4)When we talk about book pricing and the changing landscape of of the publishing industry we often do so while in a bubble. We rarely take into account data and opinions from sources as far ranging as possible. With how inter-connected things are the conversation is lesser for not doing so. We should take into account things like this:

“It’s well established that when housing prices go up people feel richer and spend more: the rule of thumb is that they spend between five and seven per cent of the increase in housing wealth. But when housing prices go down people cut their spending by the same amount in response. Between 2006 and 2011, American homeowners saw the value of their homes drop by seven trillion dollars or so. That means that—even if consumers had no debt at all—we’d expect a dropoff in consumption of about four hundred billion dollars.”

That's a staggering figure that will and has affected discretionary spending.

5)And just because:

But though similar disasters, however little bruited ashore, were by no means unusual in the fishery; yet, in most instances, such seemed the White Whale's infernal aforethought of ferocity, that every dismembering or death that he caused, was not wholly regarded as having been inflicted by an unintelligent agent.

Currently reading: Already Gone by John Rector, Osama by Lavie Tidhar, Drawing Dead by JJ DeCeglie.

Currently listening: Amy Winehouse and Peter Tosh.


Dana King said...

JUSTIFIED is the only cop show I can bear to watch since THE WIRE, and even that requires a partial ROAD HOUSE disclaimer. (No government agency would ever let Raylan Givens run around loose, or carry a gun. Well, maybe the military. Maybe.)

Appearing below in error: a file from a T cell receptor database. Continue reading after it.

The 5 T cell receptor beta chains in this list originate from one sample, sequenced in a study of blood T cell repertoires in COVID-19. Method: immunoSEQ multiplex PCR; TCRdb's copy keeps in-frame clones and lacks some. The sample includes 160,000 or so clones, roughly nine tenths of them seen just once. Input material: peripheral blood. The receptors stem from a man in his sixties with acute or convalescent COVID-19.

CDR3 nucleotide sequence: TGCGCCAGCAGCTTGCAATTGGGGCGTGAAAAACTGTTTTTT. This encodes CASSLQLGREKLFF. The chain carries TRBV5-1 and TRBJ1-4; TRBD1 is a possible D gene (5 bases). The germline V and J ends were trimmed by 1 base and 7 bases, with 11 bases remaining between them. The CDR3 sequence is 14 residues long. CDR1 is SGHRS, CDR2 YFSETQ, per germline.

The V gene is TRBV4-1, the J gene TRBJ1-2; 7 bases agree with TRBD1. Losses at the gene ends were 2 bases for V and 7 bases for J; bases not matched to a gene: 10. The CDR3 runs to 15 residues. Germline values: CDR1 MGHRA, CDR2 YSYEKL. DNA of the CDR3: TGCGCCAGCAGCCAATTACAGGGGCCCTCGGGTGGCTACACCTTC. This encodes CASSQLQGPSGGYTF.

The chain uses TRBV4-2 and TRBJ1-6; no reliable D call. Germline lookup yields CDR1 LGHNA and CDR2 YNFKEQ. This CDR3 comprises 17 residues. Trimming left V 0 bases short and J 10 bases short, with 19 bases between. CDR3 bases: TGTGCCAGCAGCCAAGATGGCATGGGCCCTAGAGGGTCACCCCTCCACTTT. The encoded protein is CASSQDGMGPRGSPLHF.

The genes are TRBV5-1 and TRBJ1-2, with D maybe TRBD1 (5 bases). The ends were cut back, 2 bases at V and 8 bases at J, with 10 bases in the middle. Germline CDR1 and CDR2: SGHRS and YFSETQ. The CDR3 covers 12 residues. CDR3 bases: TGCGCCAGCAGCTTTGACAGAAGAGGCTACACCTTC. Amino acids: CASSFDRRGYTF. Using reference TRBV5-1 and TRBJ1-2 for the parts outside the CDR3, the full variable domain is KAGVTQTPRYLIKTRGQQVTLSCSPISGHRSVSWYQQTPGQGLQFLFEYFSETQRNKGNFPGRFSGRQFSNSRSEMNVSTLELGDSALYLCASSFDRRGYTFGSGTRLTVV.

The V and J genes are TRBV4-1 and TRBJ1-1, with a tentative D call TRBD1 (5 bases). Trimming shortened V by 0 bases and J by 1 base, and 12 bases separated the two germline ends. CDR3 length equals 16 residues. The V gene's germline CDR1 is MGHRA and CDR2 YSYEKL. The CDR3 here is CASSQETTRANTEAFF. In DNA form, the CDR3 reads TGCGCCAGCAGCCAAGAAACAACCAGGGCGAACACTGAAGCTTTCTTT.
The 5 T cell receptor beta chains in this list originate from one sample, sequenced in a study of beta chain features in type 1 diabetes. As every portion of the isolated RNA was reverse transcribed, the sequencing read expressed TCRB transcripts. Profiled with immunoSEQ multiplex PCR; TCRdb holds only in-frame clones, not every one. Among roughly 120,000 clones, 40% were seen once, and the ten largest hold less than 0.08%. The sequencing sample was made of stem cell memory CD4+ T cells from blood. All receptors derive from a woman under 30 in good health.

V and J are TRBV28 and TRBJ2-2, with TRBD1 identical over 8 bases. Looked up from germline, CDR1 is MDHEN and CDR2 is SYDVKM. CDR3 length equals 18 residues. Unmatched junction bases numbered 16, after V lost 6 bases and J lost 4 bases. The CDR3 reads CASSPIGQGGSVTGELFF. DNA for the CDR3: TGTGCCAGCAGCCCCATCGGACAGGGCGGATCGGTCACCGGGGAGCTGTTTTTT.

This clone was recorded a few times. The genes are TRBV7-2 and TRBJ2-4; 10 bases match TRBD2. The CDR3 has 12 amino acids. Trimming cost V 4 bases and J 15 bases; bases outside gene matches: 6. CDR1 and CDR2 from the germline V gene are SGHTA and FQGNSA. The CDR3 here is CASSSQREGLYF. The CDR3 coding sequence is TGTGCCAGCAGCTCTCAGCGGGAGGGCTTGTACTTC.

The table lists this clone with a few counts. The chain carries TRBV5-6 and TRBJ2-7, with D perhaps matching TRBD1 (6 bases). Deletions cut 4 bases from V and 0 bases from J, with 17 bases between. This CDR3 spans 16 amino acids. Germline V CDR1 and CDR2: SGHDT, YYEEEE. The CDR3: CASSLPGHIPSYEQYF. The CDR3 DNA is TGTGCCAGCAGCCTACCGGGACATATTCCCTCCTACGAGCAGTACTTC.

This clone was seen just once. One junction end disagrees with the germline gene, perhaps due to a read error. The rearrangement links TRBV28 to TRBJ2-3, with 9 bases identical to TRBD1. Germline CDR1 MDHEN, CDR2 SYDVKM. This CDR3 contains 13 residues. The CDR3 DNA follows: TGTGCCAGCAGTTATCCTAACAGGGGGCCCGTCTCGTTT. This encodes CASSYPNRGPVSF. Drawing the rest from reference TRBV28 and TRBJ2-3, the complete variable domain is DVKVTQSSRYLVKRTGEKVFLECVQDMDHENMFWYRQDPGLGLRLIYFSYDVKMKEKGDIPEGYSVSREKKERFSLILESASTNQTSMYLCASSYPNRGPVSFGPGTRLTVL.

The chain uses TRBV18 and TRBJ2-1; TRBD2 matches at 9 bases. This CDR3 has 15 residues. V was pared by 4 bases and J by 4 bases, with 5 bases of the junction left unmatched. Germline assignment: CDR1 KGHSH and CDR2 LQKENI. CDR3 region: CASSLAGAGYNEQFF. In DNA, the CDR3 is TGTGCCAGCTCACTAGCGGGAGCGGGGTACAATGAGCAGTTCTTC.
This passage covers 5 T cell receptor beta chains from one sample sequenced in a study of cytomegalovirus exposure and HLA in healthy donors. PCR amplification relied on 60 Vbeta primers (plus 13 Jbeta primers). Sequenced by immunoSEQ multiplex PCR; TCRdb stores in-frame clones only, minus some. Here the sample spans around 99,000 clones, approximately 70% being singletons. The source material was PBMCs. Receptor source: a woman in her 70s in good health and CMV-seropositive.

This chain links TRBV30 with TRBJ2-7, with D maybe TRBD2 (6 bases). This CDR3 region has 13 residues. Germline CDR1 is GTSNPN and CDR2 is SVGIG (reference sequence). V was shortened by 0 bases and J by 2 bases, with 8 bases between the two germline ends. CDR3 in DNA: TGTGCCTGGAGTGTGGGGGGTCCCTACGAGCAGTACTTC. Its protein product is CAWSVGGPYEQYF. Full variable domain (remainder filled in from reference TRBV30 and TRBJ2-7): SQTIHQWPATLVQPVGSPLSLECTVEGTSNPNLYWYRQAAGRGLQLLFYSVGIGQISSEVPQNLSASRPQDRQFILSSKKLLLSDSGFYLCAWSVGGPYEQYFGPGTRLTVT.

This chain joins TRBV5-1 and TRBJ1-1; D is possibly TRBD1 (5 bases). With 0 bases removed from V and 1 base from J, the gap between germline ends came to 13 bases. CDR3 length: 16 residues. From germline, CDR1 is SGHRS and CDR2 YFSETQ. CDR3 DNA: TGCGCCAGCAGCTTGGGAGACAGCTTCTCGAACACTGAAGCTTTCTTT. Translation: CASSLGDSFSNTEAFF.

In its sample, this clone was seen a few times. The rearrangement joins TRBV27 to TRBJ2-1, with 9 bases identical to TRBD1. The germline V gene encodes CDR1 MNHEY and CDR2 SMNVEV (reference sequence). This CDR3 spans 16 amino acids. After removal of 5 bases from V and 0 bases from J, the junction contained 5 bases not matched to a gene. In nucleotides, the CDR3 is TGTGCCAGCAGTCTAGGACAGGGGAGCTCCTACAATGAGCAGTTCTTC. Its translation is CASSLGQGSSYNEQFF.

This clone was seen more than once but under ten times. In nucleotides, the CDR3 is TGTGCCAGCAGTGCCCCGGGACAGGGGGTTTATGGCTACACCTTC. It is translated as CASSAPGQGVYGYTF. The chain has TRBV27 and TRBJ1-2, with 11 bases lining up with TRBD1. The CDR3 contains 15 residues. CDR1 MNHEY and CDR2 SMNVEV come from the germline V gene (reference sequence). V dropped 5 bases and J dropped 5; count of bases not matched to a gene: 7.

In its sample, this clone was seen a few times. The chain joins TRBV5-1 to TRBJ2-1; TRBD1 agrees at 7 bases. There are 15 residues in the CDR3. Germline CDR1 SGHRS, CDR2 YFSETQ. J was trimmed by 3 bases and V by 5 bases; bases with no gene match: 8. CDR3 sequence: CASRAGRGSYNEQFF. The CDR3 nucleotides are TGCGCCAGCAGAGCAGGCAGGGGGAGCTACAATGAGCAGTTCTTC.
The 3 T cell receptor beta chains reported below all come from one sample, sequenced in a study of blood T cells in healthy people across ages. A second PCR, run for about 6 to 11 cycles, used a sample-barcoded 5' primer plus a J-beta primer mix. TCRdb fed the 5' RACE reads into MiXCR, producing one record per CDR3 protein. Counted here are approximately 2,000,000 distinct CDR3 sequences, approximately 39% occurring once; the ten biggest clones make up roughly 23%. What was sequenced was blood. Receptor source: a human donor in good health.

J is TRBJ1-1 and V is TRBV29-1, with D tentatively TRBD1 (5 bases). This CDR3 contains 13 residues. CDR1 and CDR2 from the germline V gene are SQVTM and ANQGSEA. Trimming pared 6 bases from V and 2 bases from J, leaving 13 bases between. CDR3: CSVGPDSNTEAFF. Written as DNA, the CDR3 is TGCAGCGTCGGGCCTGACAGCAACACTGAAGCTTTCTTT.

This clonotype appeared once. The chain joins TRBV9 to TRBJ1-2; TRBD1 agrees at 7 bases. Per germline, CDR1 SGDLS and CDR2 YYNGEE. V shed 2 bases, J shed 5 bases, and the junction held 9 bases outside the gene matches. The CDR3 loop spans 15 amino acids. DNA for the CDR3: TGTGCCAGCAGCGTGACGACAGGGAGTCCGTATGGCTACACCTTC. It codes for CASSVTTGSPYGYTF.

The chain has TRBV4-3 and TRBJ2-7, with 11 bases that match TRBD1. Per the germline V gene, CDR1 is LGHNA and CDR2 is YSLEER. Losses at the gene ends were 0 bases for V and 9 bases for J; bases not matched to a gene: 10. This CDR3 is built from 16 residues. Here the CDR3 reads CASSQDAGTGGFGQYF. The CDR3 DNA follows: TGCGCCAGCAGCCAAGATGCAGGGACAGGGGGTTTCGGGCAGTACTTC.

ROAD HGUSE is my favorite Patrick Swayze movie, and you hit why right on the head. It's an alternate reality that looks a lot like ours. We feel comfortable there because its similar enough, and even more so because it's different enough. It's like watching a video game.

I didn't consider the video's "narrator" to be unreliable. I had a suspicion it might be a guy when I saw the look on the mother's face. It's odd. I know I'm older than you, but I have quite a few gay friends, several of whom are married. I realized halfway through something about me must have changed, because by the time I had figured out this was a lover's perspective, I didn't assume it was a woman.

Brian Lindenmuth said...

I haven't watched Justified yet. It's not because I don't want to just that I haven't yet.

A friend of mine had his partner die unexpectedly this past year. Late 40's, was in good shape, went to bed and never woke up. They were together for 20 years and it's a god damned shame that they weren't able to get married.

I think what I was trying to point out with the video was the idea of holding something back from the narrative told from the first person that has an effect when finally revealed.

Brian Lindenmuth said...

I should also say that I love Prime Suspect because it seems to have a bit less of a focus on the solving of the crime (though that does occur) and more on the interaction of the detectives.

Scott D. Parker said...

Okay, so you quoted CSI: Miami so I have to respond. And I'll start by quoting from the pilot. One of the characters explicitly stated that "we do things more fanciful down here." I, too, enjoyed The Wire, but I enjoy CSI: Miami and Castle and Body of Proof. No, they are not The Wire, but they don't try to be. They are fanciful in their own ways. Sure, CSI: Miami is cut more from the Standard Cop Story repertoire, but I still enjoy the heck out of it. And, yes, Caruso is one of the big reasons for it. But I also love Dominic West, too.

Al Tucher said...

My own favorite Russell Hoban novel is Kleinzeit. It's a small masterpiece.